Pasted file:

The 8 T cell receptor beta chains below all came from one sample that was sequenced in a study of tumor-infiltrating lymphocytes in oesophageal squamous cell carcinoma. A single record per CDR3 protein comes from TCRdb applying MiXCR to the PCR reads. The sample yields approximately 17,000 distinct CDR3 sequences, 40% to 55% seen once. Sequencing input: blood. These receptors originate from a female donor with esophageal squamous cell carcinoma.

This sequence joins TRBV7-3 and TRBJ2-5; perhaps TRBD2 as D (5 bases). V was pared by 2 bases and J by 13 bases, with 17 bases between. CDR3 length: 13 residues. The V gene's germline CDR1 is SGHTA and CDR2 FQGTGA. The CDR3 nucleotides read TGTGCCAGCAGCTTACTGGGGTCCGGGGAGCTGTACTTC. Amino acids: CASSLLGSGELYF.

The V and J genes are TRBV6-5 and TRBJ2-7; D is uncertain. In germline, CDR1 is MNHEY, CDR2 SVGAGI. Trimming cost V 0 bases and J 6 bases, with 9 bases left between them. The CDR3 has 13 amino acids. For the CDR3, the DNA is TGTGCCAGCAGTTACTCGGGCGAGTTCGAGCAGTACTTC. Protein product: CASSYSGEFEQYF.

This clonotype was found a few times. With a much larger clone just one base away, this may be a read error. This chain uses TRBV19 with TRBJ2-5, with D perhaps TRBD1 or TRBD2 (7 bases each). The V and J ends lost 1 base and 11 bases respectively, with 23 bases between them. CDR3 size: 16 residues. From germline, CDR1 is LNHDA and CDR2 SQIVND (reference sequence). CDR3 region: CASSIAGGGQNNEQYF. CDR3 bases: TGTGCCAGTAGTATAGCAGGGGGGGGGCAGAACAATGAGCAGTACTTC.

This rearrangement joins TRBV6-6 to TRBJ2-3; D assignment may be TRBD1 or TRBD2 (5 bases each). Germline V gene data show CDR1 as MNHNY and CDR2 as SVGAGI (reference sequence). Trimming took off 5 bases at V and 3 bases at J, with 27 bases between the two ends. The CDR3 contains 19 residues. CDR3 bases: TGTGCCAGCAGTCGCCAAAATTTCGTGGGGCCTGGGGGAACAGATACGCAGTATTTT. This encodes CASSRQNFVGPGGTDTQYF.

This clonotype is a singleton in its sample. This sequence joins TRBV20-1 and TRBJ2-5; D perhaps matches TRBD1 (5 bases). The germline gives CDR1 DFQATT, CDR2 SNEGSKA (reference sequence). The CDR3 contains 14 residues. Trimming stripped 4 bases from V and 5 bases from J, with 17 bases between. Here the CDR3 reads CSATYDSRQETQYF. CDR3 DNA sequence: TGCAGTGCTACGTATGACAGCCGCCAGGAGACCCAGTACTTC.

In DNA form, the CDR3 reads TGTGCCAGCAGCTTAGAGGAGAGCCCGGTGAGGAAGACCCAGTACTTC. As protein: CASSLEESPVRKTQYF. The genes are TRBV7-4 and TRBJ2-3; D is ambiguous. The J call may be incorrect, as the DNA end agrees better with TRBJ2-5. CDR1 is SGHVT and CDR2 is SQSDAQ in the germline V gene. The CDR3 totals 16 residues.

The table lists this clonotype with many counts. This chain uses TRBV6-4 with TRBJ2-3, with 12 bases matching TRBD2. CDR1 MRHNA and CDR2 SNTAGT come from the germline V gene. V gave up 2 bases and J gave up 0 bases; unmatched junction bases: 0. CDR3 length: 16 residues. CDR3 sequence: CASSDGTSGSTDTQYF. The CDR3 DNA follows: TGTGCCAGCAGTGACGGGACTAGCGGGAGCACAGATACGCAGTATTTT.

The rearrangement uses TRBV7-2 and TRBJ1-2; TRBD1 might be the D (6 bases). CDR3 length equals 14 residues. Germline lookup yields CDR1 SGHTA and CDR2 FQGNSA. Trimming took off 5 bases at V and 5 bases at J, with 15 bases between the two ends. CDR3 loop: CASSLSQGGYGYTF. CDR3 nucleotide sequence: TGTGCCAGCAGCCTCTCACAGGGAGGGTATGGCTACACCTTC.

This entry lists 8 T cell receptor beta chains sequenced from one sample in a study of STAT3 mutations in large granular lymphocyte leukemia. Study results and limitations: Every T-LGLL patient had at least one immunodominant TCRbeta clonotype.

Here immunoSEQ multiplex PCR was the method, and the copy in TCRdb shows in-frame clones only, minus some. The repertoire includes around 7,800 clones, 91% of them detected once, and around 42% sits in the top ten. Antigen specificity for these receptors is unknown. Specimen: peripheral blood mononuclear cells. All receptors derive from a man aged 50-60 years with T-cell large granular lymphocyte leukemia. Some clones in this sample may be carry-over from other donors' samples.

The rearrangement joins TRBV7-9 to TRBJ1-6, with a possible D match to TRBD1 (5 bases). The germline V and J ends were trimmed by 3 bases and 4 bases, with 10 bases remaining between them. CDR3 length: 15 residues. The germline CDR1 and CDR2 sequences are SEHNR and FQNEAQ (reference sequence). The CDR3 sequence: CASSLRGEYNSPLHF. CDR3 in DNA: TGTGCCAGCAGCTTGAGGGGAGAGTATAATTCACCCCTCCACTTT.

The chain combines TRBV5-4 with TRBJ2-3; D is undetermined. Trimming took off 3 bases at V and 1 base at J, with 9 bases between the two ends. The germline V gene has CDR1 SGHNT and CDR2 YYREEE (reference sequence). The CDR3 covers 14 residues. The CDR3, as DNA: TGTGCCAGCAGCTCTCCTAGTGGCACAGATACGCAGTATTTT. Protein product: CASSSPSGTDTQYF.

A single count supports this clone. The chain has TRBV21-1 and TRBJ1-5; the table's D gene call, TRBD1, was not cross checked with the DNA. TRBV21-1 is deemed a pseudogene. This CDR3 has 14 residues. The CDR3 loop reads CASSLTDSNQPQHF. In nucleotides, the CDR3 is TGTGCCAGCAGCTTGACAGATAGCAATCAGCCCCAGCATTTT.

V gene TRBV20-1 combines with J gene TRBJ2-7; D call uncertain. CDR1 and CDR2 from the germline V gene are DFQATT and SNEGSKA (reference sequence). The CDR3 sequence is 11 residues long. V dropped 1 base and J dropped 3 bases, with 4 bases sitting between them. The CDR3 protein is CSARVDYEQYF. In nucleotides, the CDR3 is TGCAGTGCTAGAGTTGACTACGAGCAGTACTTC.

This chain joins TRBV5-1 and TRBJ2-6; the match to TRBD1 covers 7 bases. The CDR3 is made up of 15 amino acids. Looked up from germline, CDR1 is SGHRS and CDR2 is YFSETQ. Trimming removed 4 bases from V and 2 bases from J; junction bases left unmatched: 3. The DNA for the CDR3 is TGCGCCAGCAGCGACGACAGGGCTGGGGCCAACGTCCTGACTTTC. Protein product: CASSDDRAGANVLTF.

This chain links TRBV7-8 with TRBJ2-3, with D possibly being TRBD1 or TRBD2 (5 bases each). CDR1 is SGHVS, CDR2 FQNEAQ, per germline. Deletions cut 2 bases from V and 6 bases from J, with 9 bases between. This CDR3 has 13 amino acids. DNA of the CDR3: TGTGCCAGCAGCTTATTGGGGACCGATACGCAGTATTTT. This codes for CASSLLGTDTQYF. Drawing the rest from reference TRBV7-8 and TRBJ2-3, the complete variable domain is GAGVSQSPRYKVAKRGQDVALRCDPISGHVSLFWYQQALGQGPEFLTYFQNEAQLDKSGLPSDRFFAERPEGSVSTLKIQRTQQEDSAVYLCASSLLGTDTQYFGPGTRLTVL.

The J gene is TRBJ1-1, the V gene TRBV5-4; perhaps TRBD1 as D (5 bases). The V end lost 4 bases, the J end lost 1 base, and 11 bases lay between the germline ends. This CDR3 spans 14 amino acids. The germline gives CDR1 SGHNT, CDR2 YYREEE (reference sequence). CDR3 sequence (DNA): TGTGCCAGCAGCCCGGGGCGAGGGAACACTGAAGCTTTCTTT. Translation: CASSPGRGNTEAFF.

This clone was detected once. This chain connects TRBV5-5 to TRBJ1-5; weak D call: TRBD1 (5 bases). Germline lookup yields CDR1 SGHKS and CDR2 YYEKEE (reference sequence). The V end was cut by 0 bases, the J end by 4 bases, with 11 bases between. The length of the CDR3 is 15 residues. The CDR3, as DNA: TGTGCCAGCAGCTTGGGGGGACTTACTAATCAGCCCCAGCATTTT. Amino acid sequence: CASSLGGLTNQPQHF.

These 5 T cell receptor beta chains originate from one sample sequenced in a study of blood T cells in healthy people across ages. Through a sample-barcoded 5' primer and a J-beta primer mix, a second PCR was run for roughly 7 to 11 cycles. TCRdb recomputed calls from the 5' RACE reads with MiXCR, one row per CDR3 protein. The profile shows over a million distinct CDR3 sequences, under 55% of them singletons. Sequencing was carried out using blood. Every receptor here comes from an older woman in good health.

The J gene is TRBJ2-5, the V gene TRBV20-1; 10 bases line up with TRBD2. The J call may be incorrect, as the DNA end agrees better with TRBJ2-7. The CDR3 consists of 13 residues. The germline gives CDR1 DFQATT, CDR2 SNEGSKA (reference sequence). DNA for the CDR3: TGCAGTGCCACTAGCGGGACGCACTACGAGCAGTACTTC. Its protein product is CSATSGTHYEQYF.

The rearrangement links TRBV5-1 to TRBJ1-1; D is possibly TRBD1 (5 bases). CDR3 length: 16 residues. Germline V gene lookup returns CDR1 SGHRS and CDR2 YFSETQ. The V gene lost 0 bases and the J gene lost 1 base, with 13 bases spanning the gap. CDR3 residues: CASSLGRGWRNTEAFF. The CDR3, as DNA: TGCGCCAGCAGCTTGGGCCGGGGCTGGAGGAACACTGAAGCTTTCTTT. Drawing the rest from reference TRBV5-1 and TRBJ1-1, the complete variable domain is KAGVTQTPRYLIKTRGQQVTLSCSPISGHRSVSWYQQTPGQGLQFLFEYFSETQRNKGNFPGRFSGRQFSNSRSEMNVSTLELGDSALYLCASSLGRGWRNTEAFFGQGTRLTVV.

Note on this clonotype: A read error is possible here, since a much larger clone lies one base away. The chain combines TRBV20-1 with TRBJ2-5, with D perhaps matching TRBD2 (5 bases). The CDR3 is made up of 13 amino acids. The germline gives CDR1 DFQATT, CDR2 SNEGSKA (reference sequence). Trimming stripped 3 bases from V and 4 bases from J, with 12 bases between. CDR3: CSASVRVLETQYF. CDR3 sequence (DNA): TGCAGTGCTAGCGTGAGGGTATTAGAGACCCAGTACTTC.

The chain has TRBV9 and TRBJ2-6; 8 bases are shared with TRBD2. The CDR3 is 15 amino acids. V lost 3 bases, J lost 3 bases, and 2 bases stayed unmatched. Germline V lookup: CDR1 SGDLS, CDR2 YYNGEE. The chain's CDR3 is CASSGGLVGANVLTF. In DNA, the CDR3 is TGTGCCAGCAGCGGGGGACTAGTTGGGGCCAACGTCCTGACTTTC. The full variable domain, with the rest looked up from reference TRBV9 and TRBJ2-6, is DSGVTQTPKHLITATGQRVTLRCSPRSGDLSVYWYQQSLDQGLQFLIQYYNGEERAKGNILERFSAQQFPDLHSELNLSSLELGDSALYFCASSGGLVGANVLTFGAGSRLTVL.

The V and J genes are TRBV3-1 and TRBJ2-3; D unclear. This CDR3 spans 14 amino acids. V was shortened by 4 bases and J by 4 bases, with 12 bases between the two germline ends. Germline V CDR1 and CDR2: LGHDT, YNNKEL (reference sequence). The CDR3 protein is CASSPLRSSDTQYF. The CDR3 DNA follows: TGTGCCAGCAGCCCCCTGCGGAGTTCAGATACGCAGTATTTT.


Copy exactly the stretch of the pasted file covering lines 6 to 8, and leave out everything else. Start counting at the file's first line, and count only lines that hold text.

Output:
This clonotype is a singleton in its sample. This sequence joins TRBV20-1 and TRBJ2-5; D perhaps matches TRBD1 (5 bases). The germline gives CDR1 DFQATT, CDR2 SNEGSKA (reference sequence). The CDR3 contains 14 residues. Trimming stripped 4 bases from V and 5 bases from J, with 17 bases between. Here the CDR3 reads CSATYDSRQETQYF. CDR3 DNA sequence: TGCAGTGCTACGTATGACAGCCGCCAGGAGACCCAGTACTTC.

In DNA form, the CDR3 reads TGTGCCAGCAGCTTAGAGGAGAGCCCGGTGAGGAAGACCCAGTACTTC. As protein: CASSLEESPVRKTQYF. The genes are TRBV7-4 and TRBJ2-3; D is ambiguous. The J call may be incorrect, as the DNA end agrees better with TRBJ2-5. CDR1 is SGHVT and CDR2 is SQSDAQ in the germline V gene. The CDR3 totals 16 residues.

The table lists this clonotype with many counts. This chain uses TRBV6-4 with TRBJ2-3, with 12 bases matching TRBD2. CDR1 MRHNA and CDR2 SNTAGT come from the germline V gene. V gave up 2 bases and J gave up 0 bases; unmatched junction bases: 0. CDR3 length: 16 residues. CDR3 sequence: CASSDGTSGSTDTQYF. The CDR3 DNA follows: TGTGCCAGCAGTGACGGGACTAGCGGGAGCACAGATACGCAGTATTTT.